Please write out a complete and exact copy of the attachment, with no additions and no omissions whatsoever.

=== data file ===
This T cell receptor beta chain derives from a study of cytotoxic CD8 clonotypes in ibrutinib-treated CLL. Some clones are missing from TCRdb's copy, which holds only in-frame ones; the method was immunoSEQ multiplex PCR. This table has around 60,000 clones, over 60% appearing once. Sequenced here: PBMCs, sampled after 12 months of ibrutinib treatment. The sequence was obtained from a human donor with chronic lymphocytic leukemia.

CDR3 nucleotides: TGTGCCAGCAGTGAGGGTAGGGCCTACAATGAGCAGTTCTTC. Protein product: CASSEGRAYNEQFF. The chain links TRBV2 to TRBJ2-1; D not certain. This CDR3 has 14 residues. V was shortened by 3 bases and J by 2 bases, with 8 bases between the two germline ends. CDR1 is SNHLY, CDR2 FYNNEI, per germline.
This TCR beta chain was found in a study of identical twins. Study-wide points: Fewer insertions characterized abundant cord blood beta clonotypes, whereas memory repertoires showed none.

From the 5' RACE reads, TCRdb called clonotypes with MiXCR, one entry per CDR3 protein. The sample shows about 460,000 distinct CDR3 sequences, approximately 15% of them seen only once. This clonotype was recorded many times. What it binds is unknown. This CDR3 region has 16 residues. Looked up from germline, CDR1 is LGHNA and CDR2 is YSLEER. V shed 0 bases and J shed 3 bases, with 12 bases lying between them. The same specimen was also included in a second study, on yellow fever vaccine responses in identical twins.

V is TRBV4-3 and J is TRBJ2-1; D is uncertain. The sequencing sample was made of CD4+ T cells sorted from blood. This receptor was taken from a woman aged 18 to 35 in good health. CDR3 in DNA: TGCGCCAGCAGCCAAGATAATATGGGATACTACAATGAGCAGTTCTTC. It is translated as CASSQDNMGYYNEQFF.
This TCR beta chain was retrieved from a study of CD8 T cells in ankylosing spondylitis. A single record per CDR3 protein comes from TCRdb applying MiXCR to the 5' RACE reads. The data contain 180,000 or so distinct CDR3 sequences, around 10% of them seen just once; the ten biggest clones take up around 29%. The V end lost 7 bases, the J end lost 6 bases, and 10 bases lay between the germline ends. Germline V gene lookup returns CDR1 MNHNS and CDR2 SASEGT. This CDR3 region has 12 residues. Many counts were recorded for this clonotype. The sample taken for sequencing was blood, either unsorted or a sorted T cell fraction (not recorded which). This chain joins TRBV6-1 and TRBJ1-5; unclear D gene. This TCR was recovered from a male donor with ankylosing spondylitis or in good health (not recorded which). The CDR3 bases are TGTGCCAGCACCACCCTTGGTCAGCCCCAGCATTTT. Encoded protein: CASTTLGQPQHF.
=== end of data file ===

This T cell receptor beta chain derives from a study of cytotoxic CD8 clonotypes in ibrutinib-treated CLL. Some clones are missing from TCRdb's copy, which holds only in-frame ones; the method was immunoSEQ multiplex PCR. This table has around 60,000 clones, over 60% appearing once. Sequenced here: PBMCs, sampled after 12 months of ibrutinib treatment. The sequence was obtained from a human donor with chronic lymphocytic leukemia.

CDR3 nucleotides: TGTGCCAGCAGTGAGGGTAGGGCCTACAATGAGCAGTTCTTC. Protein product: CASSEGRAYNEQFF. The chain links TRBV2 to TRBJ2-1; D not certain. This CDR3 has 14 residues. V was shortened by 3 bases and J by 2 bases, with 8 bases between the two germline ends. CDR1 is SNHLY, CDR2 FYNNEI, per germline.
This TCR beta chain was found in a study of identical twins. Study-wide points: Fewer insertions characterized abundant cord blood beta clonotypes, whereas memory repertoires showed none.

From the 5' RACE reads, TCRdb called clonotypes with MiXCR, one entry per CDR3 protein. The sample shows about 460,000 distinct CDR3 sequences, approximately 15% of them seen only once. This clonotype was recorded many times. What it binds is unknown. This CDR3 region has 16 residues. Looked up from germline, CDR1 is LGHNA and CDR2 is YSLEER. V shed 0 bases and J shed 3 bases, with 12 bases lying between them. The same specimen was also included in a second study, on yellow fever vaccine responses in identical twins.

V is TRBV4-3 and J is TRBJ2-1; D is uncertain. The sequencing sample was made of CD4+ T cells sorted from blood. This receptor was taken from a woman aged 18 to 35 in good health. CDR3 in DNA: TGCGCCAGCAGCCAAGATAATATGGGATACTACAATGAGCAGTTCTTC. It is translated as CASSQDNMGYYNEQFF.
This TCR beta chain was retrieved from a study of CD8 T cells in ankylosing spondylitis. A single record per CDR3 protein comes from TCRdb applying MiXCR to the 5' RACE reads. The data contain 180,000 or so distinct CDR3 sequences, around 10% of them seen just once; the ten biggest clones take up around 29%. The V end lost 7 bases, the J end lost 6 bases, and 10 bases lay between the germline ends. Germline V gene lookup returns CDR1 MNHNS and CDR2 SASEGT. This CDR3 region has 12 residues. Many counts were recorded for this clonotype. The sample taken for sequencing was blood, either unsorted or a sorted T cell fraction (not recorded which). This chain joins TRBV6-1 and TRBJ1-5; unclear D gene. This TCR was recovered from a male donor with ankylosing spondylitis or in good health (not recorded which). The CDR3 bases are TGTGCCAGCACCACCCTTGGTCAGCCCCAGCATTTT. Encoded protein: CASTTLGQPQHF.